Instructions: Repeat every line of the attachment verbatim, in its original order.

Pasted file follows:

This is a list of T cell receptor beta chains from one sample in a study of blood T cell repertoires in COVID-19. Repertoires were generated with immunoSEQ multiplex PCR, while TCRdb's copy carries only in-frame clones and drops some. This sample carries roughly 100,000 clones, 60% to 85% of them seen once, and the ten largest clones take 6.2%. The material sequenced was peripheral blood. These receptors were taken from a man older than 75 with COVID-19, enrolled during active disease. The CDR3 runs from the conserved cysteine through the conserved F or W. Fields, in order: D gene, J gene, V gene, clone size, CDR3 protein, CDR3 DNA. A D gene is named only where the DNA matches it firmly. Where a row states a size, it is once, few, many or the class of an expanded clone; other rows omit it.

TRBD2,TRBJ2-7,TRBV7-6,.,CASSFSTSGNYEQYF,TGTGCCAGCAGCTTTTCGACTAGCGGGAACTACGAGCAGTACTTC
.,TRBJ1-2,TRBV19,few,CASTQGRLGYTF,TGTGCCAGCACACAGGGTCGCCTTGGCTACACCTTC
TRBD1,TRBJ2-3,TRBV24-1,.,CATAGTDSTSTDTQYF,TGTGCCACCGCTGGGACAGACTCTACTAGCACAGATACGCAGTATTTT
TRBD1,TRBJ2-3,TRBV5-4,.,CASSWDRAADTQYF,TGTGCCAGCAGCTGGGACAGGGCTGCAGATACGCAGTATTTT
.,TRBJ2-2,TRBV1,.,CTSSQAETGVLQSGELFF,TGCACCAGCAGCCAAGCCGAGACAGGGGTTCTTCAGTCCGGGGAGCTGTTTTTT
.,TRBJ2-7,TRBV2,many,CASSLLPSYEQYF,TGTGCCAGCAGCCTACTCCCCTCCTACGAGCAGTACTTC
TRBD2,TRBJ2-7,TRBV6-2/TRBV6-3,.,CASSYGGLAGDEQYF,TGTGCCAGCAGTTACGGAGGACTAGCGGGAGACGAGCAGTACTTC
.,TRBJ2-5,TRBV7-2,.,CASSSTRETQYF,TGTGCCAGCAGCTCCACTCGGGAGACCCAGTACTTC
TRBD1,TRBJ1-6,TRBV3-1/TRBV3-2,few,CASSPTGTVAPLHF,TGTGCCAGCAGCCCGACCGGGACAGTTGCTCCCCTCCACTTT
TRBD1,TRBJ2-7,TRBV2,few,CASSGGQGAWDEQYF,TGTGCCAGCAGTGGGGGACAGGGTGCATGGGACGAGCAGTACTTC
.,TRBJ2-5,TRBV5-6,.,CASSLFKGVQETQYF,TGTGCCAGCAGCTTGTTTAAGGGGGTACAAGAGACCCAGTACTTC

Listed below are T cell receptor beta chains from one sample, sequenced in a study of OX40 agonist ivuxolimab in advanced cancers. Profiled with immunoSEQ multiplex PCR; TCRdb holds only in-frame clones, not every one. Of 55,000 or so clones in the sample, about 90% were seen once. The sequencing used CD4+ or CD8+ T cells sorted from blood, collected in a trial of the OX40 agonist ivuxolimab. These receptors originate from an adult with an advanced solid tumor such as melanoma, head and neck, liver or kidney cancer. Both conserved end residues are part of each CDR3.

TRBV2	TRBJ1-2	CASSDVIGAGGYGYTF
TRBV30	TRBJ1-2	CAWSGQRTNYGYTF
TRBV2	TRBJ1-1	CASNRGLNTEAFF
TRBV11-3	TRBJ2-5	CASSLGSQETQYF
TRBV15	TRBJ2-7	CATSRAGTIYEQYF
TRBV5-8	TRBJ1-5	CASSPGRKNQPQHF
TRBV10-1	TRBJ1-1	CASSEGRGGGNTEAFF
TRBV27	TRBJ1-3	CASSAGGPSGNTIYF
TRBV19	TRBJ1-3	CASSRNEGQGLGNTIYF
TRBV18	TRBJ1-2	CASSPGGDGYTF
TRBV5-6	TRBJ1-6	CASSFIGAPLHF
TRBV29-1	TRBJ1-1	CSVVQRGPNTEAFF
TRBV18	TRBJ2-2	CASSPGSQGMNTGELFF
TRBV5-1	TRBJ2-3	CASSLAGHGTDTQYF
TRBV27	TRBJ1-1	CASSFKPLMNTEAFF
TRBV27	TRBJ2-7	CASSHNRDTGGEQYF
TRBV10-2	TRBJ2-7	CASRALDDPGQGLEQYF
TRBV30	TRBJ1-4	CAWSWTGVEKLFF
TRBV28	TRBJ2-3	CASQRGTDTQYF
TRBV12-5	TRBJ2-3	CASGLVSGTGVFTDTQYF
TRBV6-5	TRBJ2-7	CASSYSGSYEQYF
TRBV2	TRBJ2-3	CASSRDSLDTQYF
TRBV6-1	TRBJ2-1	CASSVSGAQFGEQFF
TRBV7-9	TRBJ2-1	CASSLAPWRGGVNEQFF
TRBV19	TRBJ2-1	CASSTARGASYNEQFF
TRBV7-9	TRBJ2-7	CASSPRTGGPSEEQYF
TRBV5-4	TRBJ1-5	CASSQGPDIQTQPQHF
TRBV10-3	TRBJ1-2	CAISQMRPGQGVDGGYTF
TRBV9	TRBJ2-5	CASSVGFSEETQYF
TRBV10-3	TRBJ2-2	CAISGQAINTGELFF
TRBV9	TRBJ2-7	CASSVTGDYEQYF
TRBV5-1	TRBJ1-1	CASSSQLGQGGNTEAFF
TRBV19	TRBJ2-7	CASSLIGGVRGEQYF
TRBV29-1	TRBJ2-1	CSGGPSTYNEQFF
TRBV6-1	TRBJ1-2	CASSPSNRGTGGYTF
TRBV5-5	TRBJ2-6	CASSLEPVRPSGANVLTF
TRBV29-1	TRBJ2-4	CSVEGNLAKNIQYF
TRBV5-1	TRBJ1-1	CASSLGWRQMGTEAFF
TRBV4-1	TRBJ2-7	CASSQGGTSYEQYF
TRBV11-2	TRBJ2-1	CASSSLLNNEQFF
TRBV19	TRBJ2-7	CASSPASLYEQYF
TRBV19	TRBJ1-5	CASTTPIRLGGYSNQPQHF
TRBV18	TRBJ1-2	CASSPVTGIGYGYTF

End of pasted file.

This is a list of T cell receptor beta chains from one sample in a study of blood T cell repertoires in COVID-19. Repertoires were generated with immunoSEQ multiplex PCR, while TCRdb's copy carries only in-frame clones and drops some. This sample carries roughly 100,000 clones, 60% to 85% of them seen once, and the ten largest clones take 6.2%. The material sequenced was peripheral blood. These receptors were taken from a man older than 75 with COVID-19, enrolled during active disease. The CDR3 runs from the conserved cysteine through the conserved F or W. Fields, in order: D gene, J gene, V gene, clone size, CDR3 protein, CDR3 DNA. A D gene is named only where the DNA matches it firmly. Where a row states a size, it is once, few, many or the class of an expanded clone; other rows omit it.

TRBD2,TRBJ2-7,TRBV7-6,.,CASSFSTSGNYEQYF,TGTGCCAGCAGCTTTTCGACTAGCGGGAACTACGAGCAGTACTTC
.,TRBJ1-2,TRBV19,few,CASTQGRLGYTF,TGTGCCAGCACACAGGGTCGCCTTGGCTACACCTTC
TRBD1,TRBJ2-3,TRBV24-1,.,CATAGTDSTSTDTQYF,TGTGCCACCGCTGGGACAGACTCTACTAGCACAGATACGCAGTATTTT
TRBD1,TRBJ2-3,TRBV5-4,.,CASSWDRAADTQYF,TGTGCCAGCAGCTGGGACAGGGCTGCAGATACGCAGTATTTT
.,TRBJ2-2,TRBV1,.,CTSSQAETGVLQSGELFF,TGCACCAGCAGCCAAGCCGAGACAGGGGTTCTTCAGTCCGGGGAGCTGTTTTTT
.,TRBJ2-7,TRBV2,many,CASSLLPSYEQYF,TGTGCCAGCAGCCTACTCCCCTCCTACGAGCAGTACTTC
TRBD2,TRBJ2-7,TRBV6-2/TRBV6-3,.,CASSYGGLAGDEQYF,TGTGCCAGCAGTTACGGAGGACTAGCGGGAGACGAGCAGTACTTC
.,TRBJ2-5,TRBV7-2,.,CASSSTRETQYF,TGTGCCAGCAGCTCCACTCGGGAGACCCAGTACTTC
TRBD1,TRBJ1-6,TRBV3-1/TRBV3-2,few,CASSPTGTVAPLHF,TGTGCCAGCAGCCCGACCGGGACAGTTGCTCCCCTCCACTTT
TRBD1,TRBJ2-7,TRBV2,few,CASSGGQGAWDEQYF,TGTGCCAGCAGTGGGGGACAGGGTGCATGGGACGAGCAGTACTTC
.,TRBJ2-5,TRBV5-6,.,CASSLFKGVQETQYF,TGTGCCAGCAGCTTGTTTAAGGGGGTACAAGAGACCCAGTACTTC

Listed below are T cell receptor beta chains from one sample, sequenced in a study of OX40 agonist ivuxolimab in advanced cancers. Profiled with immunoSEQ multiplex PCR; TCRdb holds only in-frame clones, not every one. Of 55,000 or so clones in the sample, about 90% were seen once. The sequencing used CD4+ or CD8+ T cells sorted from blood, collected in a trial of the OX40 agonist ivuxolimab. These receptors originate from an adult with an advanced solid tumor such as melanoma, head and neck, liver or kidney cancer. Both conserved end residues are part of each CDR3.

TRBV2	TRBJ1-2	CASSDVIGAGGYGYTF
TRBV30	TRBJ1-2	CAWSGQRTNYGYTF
TRBV2	TRBJ1-1	CASNRGLNTEAFF
TRBV11-3	TRBJ2-5	CASSLGSQETQYF
TRBV15	TRBJ2-7	CATSRAGTIYEQYF
TRBV5-8	TRBJ1-5	CASSPGRKNQPQHF
TRBV10-1	TRBJ1-1	CASSEGRGGGNTEAFF
TRBV27	TRBJ1-3	CASSAGGPSGNTIYF
TRBV19	TRBJ1-3	CASSRNEGQGLGNTIYF
TRBV18	TRBJ1-2	CASSPGGDGYTF
TRBV5-6	TRBJ1-6	CASSFIGAPLHF
TRBV29-1	TRBJ1-1	CSVVQRGPNTEAFF
TRBV18	TRBJ2-2	CASSPGSQGMNTGELFF
TRBV5-1	TRBJ2-3	CASSLAGHGTDTQYF
TRBV27	TRBJ1-1	CASSFKPLMNTEAFF
TRBV27	TRBJ2-7	CASSHNRDTGGEQYF
TRBV10-2	TRBJ2-7	CASRALDDPGQGLEQYF
TRBV30	TRBJ1-4	CAWSWTGVEKLFF
TRBV28	TRBJ2-3	CASQRGTDTQYF
TRBV12-5	TRBJ2-3	CASGLVSGTGVFTDTQYF
TRBV6-5	TRBJ2-7	CASSYSGSYEQYF
TRBV2	TRBJ2-3	CASSRDSLDTQYF
TRBV6-1	TRBJ2-1	CASSVSGAQFGEQFF
TRBV7-9	TRBJ2-1	CASSLAPWRGGVNEQFF
TRBV19	TRBJ2-1	CASSTARGASYNEQFF
TRBV7-9	TRBJ2-7	CASSPRTGGPSEEQYF
TRBV5-4	TRBJ1-5	CASSQGPDIQTQPQHF
TRBV10-3	TRBJ1-2	CAISQMRPGQGVDGGYTF
TRBV9	TRBJ2-5	CASSVGFSEETQYF
TRBV10-3	TRBJ2-2	CAISGQAINTGELFF
TRBV9	TRBJ2-7	CASSVTGDYEQYF
TRBV5-1	TRBJ1-1	CASSSQLGQGGNTEAFF
TRBV19	TRBJ2-7	CASSLIGGVRGEQYF
TRBV29-1	TRBJ2-1	CSGGPSTYNEQFF
TRBV6-1	TRBJ1-2	CASSPSNRGTGGYTF
TRBV5-5	TRBJ2-6	CASSLEPVRPSGANVLTF
TRBV29-1	TRBJ2-4	CSVEGNLAKNIQYF
TRBV5-1	TRBJ1-1	CASSLGWRQMGTEAFF
TRBV4-1	TRBJ2-7	CASSQGGTSYEQYF
TRBV11-2	TRBJ2-1	CASSSLLNNEQFF
TRBV19	TRBJ2-7	CASSPASLYEQYF
TRBV19	TRBJ1-5	CASTTPIRLGGYSNQPQHF
TRBV18	TRBJ1-2	CASSPVTGIGYGYTF